Ever been curious about what exactly is in your vitamin supplement? And then gotten frustrated because the label doesn’t provide much information? Driven by customer demand, vitamin companies have started to become more transparent
about disclosing where their supplement ingredients come from
. Commonly referred to as ingredient sourcing, most people are more familiar with the concept as it pertains to food, such as farm-to-table or locally grown produce. But given the opaqueness of the supplements industry, coupled with the looser regulations supplement manufacturers have at their disposal, ingredient sourcing is perhaps even more pertinent for this sector.
Why should we care where supplements are sourced from?
The main reason to pay attention to where your supplements are sourced from is to have a better awareness of what exactly is in your supplements and what kind of ingredients it’s best to avoid. In particular, because the supplement industry is not subject to the same stringent regulations as drugs, consumers have to be extra diligent about researching and vetting the supplements they choose.
If the FDA doesn’t regulate the supplement industry, how do I know what I’m taking is safe?
In general, the best advice is to sleuth before you swallow. The FDA does regulate supplements
, but they are regulated as food—not drugs—which gives manufactures much more leeway. The FDA requires that drugs be proven safe and effective but make no such demands on supplements. Although the FDA does make periodic manufacturing inspections, in general the industry functions more like an honor system, because of the FDA’s limited resources. Infractions abound.
A recent ConsumerLab (a publisher of test results on health, wellness, and nutrition products
) report revealed that more than half of the audited supplement manufacturers were cited by the FDA for not following basic quality control practices, such as establishing specifications for the identity, purity, and strength of the finished products and conducting ingredient tests.
What’s the difference between natural, synthetic, whole food supplements and food-based supplements?
Many people may not realize that ingredient sourcing highlights a very important distinction between vitamins—the difference between vitamins sourced from natural ingredients, such as food or herbs, and vitamins created synthetically in a lab. In response to an emerging body of research supports the premise that synthetic vitamins don’t act the same in our bodies as their natural counterparts, a growing number of consumers are actively seeking more naturally sourced ingredients. Here is a breakdown of the four major categories of ingredient sourcing for vitamins.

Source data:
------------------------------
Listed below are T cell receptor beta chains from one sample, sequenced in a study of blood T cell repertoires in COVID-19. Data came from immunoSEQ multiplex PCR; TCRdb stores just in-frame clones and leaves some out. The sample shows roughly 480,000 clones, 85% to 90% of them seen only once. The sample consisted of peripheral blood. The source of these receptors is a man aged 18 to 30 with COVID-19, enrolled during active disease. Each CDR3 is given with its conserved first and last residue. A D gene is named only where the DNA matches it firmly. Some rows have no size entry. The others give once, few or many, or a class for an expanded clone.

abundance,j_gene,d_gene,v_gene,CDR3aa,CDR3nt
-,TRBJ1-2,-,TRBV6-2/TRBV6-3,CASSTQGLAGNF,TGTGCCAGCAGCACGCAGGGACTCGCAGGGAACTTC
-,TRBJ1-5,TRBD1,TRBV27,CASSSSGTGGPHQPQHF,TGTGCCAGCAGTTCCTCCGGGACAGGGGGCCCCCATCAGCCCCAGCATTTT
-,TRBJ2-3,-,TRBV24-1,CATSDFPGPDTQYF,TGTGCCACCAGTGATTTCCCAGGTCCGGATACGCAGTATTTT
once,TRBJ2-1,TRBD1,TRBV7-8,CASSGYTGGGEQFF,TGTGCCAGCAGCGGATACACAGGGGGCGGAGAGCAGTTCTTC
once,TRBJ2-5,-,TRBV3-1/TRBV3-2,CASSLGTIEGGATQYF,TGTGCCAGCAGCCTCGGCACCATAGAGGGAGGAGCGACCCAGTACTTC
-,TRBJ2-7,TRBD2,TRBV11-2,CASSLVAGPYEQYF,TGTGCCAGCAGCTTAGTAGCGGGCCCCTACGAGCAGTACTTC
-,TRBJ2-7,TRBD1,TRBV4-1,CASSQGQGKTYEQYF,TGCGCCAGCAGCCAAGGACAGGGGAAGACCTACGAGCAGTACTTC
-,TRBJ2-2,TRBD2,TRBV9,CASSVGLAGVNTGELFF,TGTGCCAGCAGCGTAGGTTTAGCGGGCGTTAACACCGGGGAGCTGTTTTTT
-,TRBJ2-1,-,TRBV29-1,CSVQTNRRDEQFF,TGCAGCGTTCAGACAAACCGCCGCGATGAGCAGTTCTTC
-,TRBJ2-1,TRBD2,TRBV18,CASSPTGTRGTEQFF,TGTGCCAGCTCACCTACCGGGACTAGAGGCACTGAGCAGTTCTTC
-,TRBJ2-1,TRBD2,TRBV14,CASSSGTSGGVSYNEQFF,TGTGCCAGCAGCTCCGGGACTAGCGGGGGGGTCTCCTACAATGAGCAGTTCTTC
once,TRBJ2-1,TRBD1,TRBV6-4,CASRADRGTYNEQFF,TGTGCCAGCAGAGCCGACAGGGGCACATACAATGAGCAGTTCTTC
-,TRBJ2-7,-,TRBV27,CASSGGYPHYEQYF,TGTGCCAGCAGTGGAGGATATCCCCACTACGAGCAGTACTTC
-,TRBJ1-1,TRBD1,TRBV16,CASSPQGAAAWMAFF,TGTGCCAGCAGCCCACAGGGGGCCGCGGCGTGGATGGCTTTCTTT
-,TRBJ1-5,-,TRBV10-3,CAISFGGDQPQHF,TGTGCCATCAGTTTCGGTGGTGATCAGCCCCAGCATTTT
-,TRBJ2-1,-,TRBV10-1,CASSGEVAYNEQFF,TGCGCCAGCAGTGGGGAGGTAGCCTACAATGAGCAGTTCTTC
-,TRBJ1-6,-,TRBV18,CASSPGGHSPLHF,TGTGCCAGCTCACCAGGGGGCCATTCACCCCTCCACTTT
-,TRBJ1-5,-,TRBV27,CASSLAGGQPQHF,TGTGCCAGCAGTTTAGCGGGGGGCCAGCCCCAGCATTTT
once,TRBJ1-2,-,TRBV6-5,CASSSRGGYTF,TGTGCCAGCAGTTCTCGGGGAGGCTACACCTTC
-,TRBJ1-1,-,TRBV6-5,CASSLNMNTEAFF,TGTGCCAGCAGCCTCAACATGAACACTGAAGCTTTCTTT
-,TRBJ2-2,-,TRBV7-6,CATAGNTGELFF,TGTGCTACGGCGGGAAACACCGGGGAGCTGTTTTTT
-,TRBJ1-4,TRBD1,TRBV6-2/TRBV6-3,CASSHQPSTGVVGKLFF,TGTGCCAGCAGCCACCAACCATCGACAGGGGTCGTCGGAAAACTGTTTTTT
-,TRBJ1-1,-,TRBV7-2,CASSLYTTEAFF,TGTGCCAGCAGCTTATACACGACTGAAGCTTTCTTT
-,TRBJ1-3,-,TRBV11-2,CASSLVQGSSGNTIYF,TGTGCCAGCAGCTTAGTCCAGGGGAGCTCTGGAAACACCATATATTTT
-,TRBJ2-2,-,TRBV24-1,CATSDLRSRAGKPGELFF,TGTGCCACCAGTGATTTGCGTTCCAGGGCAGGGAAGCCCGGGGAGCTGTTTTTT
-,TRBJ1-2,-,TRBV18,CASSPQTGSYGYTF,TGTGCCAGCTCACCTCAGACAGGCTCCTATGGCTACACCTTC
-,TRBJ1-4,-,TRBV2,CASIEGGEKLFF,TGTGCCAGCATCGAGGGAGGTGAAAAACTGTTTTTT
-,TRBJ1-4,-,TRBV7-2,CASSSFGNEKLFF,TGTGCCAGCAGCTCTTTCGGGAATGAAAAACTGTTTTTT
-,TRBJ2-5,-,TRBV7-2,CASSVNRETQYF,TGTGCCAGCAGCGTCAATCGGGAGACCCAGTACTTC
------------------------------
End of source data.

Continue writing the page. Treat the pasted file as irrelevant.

This category very broadly refers to vitamins sourced from ingredients found in nature
Vitamin and mineral nutrients extracted from vegetables, fruits and medicinal plants that your body easily recognizes and absorbs as whole-food complexes
. Though these supps might contain smaller amounts of nutrients, they’re free from fillers and binders, which can affect bioavailability (how your body recognizes and absorbs the nutrients).
Something of a hybrid approach, food-based vitamins
are made by using enzymes to compound synthetic and natural vitamins with vegetable proteins. Typically, they are a blend of natural and synthetic nutrients that feature a whole-food or herbal base. Such formulas often minimize stomach upset and enhance absorption of USP synthetic vitamins by enhancing the overall bioavailability of the supplement.
Created in a lab through synthetic processes, these vitamins are made from isolated nutrients derived from natural sources like soy, lanolin, sago palm, sugar beets, corn starch, or rice starch, to name a few. The manufacturing process include chemicals, solvents and heat to distill or reduce down nutrients into a particular isolated chemical structure that is called a “pure” vitamin.
Even if you now know the differences between the kinds of vitamins, it can still be challenging to know what to look for when you choose a supplement. Here are five pertinent questions to consider before choosing a supplement:
Is the product independently tested?
This can help ensure that a supplement contains what it claims, in the dose listed on the label, without impurities. A seal is another easy way to confirm purity, but products without seals are not necessarily inferior.
Does the manufacturer have a good reputation for quality control, research and customer service?
You can educate yourself on this front by reading independent reviews, looking for a seal of certification, or getting specific recommendations from your healthcare practitioner. At the very least, you can check a company’s website and see what they have to say about their ingredient sourcing and quality control practices
Is the product backed by clinical research?
This one is especially relevant if you are taking a product for a specific health reason, rather than as a more generalized way to support overall health. If a product does have research backing its efficacy
, you should be able to find it easily on the company’s website.
Are there any unnecessary additives in the ingredients list, such as sugar, lactose, dyes, or flavors?
A few supplement additives
are unavoidable, but in general the shorter the list of ingredients the better. Some red flags to look out for are artificial sweeteners or dyes, both of which are unnecessary.
Does the product display its ingredients and sourcing?
One surefire way to make sure your supplement components have been sourced from quality ingredients is to simply look for the words “ingredients” and “sourcing” on the label. If a manufacturer puts those words together on a bottle, chances are they are proud to disclose the ingredients inside. If, on the other hand, the ingredients are of questionable quality, chances are the manufacturer will opt to conveniently omit that information from the bottle.